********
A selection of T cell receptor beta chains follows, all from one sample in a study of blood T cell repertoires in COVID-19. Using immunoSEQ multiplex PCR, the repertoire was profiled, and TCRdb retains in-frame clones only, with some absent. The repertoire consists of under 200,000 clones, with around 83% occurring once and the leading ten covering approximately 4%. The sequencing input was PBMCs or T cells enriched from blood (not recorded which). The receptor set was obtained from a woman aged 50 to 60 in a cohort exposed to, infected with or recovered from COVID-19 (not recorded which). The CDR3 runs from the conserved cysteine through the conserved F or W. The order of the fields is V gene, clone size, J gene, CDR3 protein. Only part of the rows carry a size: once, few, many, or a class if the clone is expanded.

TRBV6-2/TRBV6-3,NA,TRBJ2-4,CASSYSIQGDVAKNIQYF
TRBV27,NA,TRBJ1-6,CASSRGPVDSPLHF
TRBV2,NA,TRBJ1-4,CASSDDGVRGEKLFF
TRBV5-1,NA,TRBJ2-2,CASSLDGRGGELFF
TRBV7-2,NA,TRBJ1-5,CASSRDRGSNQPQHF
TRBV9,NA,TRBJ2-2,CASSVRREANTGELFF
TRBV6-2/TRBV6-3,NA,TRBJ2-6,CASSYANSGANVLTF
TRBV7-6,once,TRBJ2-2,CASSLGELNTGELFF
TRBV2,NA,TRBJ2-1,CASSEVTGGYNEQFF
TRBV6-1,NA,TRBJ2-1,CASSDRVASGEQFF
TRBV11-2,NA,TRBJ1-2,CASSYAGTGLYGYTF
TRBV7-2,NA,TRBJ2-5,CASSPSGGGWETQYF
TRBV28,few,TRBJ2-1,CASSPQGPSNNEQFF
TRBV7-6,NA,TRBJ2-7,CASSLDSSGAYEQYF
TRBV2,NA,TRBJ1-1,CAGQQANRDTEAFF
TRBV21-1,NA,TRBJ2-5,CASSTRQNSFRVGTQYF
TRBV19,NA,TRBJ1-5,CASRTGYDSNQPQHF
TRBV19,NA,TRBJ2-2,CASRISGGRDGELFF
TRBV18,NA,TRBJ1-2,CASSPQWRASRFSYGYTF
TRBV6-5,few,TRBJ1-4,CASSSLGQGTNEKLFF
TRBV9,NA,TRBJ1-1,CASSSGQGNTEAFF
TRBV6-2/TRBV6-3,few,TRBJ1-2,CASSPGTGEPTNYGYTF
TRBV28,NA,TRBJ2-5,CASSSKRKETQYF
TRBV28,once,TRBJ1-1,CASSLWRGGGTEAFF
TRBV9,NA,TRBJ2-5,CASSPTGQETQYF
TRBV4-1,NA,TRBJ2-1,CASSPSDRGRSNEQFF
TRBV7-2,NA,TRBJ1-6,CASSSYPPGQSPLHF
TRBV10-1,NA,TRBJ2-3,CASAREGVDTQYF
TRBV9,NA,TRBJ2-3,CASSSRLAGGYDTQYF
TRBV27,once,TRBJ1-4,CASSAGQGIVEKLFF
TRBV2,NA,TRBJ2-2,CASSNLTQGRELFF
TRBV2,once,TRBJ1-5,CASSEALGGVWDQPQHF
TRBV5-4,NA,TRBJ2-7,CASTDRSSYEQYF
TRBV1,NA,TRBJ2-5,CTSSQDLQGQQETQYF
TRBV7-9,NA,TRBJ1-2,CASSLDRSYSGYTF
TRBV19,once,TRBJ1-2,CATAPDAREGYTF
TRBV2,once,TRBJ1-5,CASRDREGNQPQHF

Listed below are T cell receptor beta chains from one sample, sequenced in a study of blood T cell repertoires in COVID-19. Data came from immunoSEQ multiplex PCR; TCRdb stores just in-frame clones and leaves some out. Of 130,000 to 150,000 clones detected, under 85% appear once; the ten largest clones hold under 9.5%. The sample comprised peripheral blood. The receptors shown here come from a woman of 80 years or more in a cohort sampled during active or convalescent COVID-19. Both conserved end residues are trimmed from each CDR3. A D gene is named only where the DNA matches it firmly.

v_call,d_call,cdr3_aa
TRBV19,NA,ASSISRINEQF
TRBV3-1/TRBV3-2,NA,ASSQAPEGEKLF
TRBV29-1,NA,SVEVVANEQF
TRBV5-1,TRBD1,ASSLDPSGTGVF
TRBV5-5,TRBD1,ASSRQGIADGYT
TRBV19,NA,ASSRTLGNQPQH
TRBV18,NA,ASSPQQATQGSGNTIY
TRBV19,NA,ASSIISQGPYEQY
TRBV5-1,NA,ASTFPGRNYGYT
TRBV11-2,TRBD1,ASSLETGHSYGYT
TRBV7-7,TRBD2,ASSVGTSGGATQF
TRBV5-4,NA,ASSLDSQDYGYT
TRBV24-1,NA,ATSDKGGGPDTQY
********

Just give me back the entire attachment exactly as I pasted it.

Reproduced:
A selection of T cell receptor beta chains follows, all from one sample in a study of blood T cell repertoires in COVID-19. Using immunoSEQ multiplex PCR, the repertoire was profiled, and TCRdb retains in-frame clones only, with some absent. The repertoire consists of under 200,000 clones, with around 83% occurring once and the leading ten covering approximately 4%. The sequencing input was PBMCs or T cells enriched from blood (not recorded which). The receptor set was obtained from a woman aged 50 to 60 in a cohort exposed to, infected with or recovered from COVID-19 (not recorded which). The CDR3 runs from the conserved cysteine through the conserved F or W. The order of the fields is V gene, clone size, J gene, CDR3 protein. Only part of the rows carry a size: once, few, many, or a class if the clone is expanded.

TRBV6-2/TRBV6-3,NA,TRBJ2-4,CASSYSIQGDVAKNIQYF
TRBV27,NA,TRBJ1-6,CASSRGPVDSPLHF
TRBV2,NA,TRBJ1-4,CASSDDGVRGEKLFF
TRBV5-1,NA,TRBJ2-2,CASSLDGRGGELFF
TRBV7-2,NA,TRBJ1-5,CASSRDRGSNQPQHF
TRBV9,NA,TRBJ2-2,CASSVRREANTGELFF
TRBV6-2/TRBV6-3,NA,TRBJ2-6,CASSYANSGANVLTF
TRBV7-6,once,TRBJ2-2,CASSLGELNTGELFF
TRBV2,NA,TRBJ2-1,CASSEVTGGYNEQFF
TRBV6-1,NA,TRBJ2-1,CASSDRVASGEQFF
TRBV11-2,NA,TRBJ1-2,CASSYAGTGLYGYTF
TRBV7-2,NA,TRBJ2-5,CASSPSGGGWETQYF
TRBV28,few,TRBJ2-1,CASSPQGPSNNEQFF
TRBV7-6,NA,TRBJ2-7,CASSLDSSGAYEQYF
TRBV2,NA,TRBJ1-1,CAGQQANRDTEAFF
TRBV21-1,NA,TRBJ2-5,CASSTRQNSFRVGTQYF
TRBV19,NA,TRBJ1-5,CASRTGYDSNQPQHF
TRBV19,NA,TRBJ2-2,CASRISGGRDGELFF
TRBV18,NA,TRBJ1-2,CASSPQWRASRFSYGYTF
TRBV6-5,few,TRBJ1-4,CASSSLGQGTNEKLFF
TRBV9,NA,TRBJ1-1,CASSSGQGNTEAFF
TRBV6-2/TRBV6-3,few,TRBJ1-2,CASSPGTGEPTNYGYTF
TRBV28,NA,TRBJ2-5,CASSSKRKETQYF
TRBV28,once,TRBJ1-1,CASSLWRGGGTEAFF
TRBV9,NA,TRBJ2-5,CASSPTGQETQYF
TRBV4-1,NA,TRBJ2-1,CASSPSDRGRSNEQFF
TRBV7-2,NA,TRBJ1-6,CASSSYPPGQSPLHF
TRBV10-1,NA,TRBJ2-3,CASAREGVDTQYF
TRBV9,NA,TRBJ2-3,CASSSRLAGGYDTQYF
TRBV27,once,TRBJ1-4,CASSAGQGIVEKLFF
TRBV2,NA,TRBJ2-2,CASSNLTQGRELFF
TRBV2,once,TRBJ1-5,CASSEALGGVWDQPQHF
TRBV5-4,NA,TRBJ2-7,CASTDRSSYEQYF
TRBV1,NA,TRBJ2-5,CTSSQDLQGQQETQYF
TRBV7-9,NA,TRBJ1-2,CASSLDRSYSGYTF
TRBV19,once,TRBJ1-2,CATAPDAREGYTF
TRBV2,once,TRBJ1-5,CASRDREGNQPQHF

Listed below are T cell receptor beta chains from one sample, sequenced in a study of blood T cell repertoires in COVID-19. Data came from immunoSEQ multiplex PCR; TCRdb stores just in-frame clones and leaves some out. Of 130,000 to 150,000 clones detected, under 85% appear once; the ten largest clones hold under 9.5%. The sample comprised peripheral blood. The receptors shown here come from a woman of 80 years or more in a cohort sampled during active or convalescent COVID-19. Both conserved end residues are trimmed from each CDR3. A D gene is named only where the DNA matches it firmly.

v_call,d_call,cdr3_aa
TRBV19,NA,ASSISRINEQF
TRBV3-1/TRBV3-2,NA,ASSQAPEGEKLF
TRBV29-1,NA,SVEVVANEQF
TRBV5-1,TRBD1,ASSLDPSGTGVF
TRBV5-5,TRBD1,ASSRQGIADGYT
TRBV19,NA,ASSRTLGNQPQH
TRBV18,NA,ASSPQQATQGSGNTIY
TRBV19,NA,ASSIISQGPYEQY
TRBV5-1,NA,ASTFPGRNYGYT
TRBV11-2,TRBD1,ASSLETGHSYGYT
TRBV7-7,TRBD2,ASSVGTSGGATQF
TRBV5-4,NA,ASSLDSQDYGYT
TRBV24-1,NA,ATSDKGGGPDTQY